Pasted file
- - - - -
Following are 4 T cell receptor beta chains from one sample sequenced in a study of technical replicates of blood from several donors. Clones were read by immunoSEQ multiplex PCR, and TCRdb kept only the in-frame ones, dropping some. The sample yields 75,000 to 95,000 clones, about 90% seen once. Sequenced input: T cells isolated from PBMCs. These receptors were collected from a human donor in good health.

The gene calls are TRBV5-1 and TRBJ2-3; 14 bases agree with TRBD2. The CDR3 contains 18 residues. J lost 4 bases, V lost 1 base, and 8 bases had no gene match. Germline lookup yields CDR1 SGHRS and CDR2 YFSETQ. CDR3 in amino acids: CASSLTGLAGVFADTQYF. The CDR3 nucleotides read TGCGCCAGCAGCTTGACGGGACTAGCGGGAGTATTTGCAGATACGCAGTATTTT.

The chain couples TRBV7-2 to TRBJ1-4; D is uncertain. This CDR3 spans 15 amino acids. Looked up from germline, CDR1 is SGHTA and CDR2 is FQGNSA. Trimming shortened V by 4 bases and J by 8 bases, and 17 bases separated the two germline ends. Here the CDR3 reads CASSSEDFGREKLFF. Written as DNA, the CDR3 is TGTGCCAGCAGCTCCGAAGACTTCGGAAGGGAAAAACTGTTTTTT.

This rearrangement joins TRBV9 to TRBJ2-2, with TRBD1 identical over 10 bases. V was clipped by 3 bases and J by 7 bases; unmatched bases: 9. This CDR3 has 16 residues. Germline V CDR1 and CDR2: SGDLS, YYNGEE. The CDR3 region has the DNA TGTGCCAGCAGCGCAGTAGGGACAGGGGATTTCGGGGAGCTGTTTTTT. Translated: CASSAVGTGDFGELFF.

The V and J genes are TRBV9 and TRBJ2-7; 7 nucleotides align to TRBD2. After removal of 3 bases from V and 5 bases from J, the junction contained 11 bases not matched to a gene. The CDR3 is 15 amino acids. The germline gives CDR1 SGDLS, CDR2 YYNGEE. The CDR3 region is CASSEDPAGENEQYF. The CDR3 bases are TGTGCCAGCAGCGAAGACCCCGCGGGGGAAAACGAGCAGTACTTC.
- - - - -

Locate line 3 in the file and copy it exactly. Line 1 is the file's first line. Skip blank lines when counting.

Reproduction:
The chain couples TRBV7-2 to TRBJ1-4; D is uncertain. This CDR3 spans 15 amino acids. Looked up from germline, CDR1 is SGHTA and CDR2 is FQGNSA. Trimming shortened V by 4 bases and J by 8 bases, and 17 bases separated the two germline ends. Here the CDR3 reads CASSSEDFGREKLFF. Written as DNA, the CDR3 is TGTGCCAGCAGCTCCGAAGACTTCGGAAGGGAAAAACTGTTTTTT.